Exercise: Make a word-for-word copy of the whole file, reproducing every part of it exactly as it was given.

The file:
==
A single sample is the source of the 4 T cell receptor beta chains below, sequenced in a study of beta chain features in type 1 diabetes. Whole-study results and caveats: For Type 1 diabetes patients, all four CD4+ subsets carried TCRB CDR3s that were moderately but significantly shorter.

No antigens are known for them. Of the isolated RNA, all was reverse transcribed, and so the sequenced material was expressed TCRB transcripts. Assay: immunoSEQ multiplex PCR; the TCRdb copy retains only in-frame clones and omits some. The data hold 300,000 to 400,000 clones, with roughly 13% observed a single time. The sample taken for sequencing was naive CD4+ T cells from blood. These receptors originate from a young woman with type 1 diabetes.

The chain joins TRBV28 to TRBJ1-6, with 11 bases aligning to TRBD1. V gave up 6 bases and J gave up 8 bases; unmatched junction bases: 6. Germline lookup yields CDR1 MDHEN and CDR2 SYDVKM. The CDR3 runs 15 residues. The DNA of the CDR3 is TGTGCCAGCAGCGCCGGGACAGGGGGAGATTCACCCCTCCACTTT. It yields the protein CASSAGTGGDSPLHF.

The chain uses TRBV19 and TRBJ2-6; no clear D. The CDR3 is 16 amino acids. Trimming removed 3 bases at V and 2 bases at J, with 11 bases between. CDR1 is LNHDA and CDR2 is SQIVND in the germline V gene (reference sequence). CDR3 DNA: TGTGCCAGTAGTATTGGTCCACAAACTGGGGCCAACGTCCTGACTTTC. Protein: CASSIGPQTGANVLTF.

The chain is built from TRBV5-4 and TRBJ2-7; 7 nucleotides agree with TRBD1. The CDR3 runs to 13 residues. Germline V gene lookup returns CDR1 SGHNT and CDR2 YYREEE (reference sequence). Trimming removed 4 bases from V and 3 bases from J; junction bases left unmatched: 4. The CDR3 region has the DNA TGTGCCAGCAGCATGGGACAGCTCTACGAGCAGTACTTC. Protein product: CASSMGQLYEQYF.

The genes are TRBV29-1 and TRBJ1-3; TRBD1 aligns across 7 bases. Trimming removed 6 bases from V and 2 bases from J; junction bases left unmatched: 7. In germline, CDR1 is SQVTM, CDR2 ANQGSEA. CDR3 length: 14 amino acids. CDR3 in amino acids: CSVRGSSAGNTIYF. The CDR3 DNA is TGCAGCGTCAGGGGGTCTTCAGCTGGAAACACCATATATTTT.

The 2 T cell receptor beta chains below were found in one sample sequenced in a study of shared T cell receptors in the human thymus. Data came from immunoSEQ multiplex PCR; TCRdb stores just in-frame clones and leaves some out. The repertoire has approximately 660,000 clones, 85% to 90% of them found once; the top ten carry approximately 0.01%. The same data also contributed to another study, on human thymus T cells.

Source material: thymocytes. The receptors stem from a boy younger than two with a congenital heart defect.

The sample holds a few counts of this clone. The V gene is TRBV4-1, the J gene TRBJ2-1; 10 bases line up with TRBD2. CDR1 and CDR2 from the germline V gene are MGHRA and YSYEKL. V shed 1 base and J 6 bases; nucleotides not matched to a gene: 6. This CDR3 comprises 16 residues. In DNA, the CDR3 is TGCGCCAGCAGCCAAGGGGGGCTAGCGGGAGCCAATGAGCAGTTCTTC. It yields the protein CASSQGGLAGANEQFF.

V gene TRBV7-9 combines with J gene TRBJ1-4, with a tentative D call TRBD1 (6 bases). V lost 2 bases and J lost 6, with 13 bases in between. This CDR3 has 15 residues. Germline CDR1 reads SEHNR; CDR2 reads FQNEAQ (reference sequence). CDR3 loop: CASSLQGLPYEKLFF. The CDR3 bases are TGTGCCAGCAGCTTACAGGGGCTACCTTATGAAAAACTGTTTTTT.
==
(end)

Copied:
A single sample is the source of the 4 T cell receptor beta chains below, sequenced in a study of beta chain features in type 1 diabetes. Whole-study results and caveats: For Type 1 diabetes patients, all four CD4+ subsets carried TCRB CDR3s that were moderately but significantly shorter.

No antigens are known for them. Of the isolated RNA, all was reverse transcribed, and so the sequenced material was expressed TCRB transcripts. Assay: immunoSEQ multiplex PCR; the TCRdb copy retains only in-frame clones and omits some. The data hold 300,000 to 400,000 clones, with roughly 13% observed a single time. The sample taken for sequencing was naive CD4+ T cells from blood. These receptors originate from a young woman with type 1 diabetes.

The chain joins TRBV28 to TRBJ1-6, with 11 bases aligning to TRBD1. V gave up 6 bases and J gave up 8 bases; unmatched junction bases: 6. Germline lookup yields CDR1 MDHEN and CDR2 SYDVKM. The CDR3 runs 15 residues. The DNA of the CDR3 is TGTGCCAGCAGCGCCGGGACAGGGGGAGATTCACCCCTCCACTTT. It yields the protein CASSAGTGGDSPLHF.

The chain uses TRBV19 and TRBJ2-6; no clear D. The CDR3 is 16 amino acids. Trimming removed 3 bases at V and 2 bases at J, with 11 bases between. CDR1 is LNHDA and CDR2 is SQIVND in the germline V gene (reference sequence). CDR3 DNA: TGTGCCAGTAGTATTGGTCCACAAACTGGGGCCAACGTCCTGACTTTC. Protein: CASSIGPQTGANVLTF.

The chain is built from TRBV5-4 and TRBJ2-7; 7 nucleotides agree with TRBD1. The CDR3 runs to 13 residues. Germline V gene lookup returns CDR1 SGHNT and CDR2 YYREEE (reference sequence). Trimming removed 4 bases from V and 3 bases from J; junction bases left unmatched: 4. The CDR3 region has the DNA TGTGCCAGCAGCATGGGACAGCTCTACGAGCAGTACTTC. Protein product: CASSMGQLYEQYF.

The genes are TRBV29-1 and TRBJ1-3; TRBD1 aligns across 7 bases. Trimming removed 6 bases from V and 2 bases from J; junction bases left unmatched: 7. In germline, CDR1 is SQVTM, CDR2 ANQGSEA. CDR3 length: 14 amino acids. CDR3 in amino acids: CSVRGSSAGNTIYF. The CDR3 DNA is TGCAGCGTCAGGGGGTCTTCAGCTGGAAACACCATATATTTT.

The 2 T cell receptor beta chains below were found in one sample sequenced in a study of shared T cell receptors in the human thymus. Data came from immunoSEQ multiplex PCR; TCRdb stores just in-frame clones and leaves some out. The repertoire has approximately 660,000 clones, 85% to 90% of them found once; the top ten carry approximately 0.01%. The same data also contributed to another study, on human thymus T cells.

Source material: thymocytes. The receptors stem from a boy younger than two with a congenital heart defect.

The sample holds a few counts of this clone. The V gene is TRBV4-1, the J gene TRBJ2-1; 10 bases line up with TRBD2. CDR1 and CDR2 from the germline V gene are MGHRA and YSYEKL. V shed 1 base and J 6 bases; nucleotides not matched to a gene: 6. This CDR3 comprises 16 residues. In DNA, the CDR3 is TGCGCCAGCAGCCAAGGGGGGCTAGCGGGAGCCAATGAGCAGTTCTTC. It yields the protein CASSQGGLAGANEQFF.

V gene TRBV7-9 combines with J gene TRBJ1-4, with a tentative D call TRBD1 (6 bases). V lost 2 bases and J lost 6, with 13 bases in between. This CDR3 has 15 residues. Germline CDR1 reads SEHNR; CDR2 reads FQNEAQ (reference sequence). CDR3 loop: CASSLQGLPYEKLFF. The CDR3 bases are TGTGCCAGCAGCTTACAGGGGCTACCTTATGAAAAACTGTTTTTT.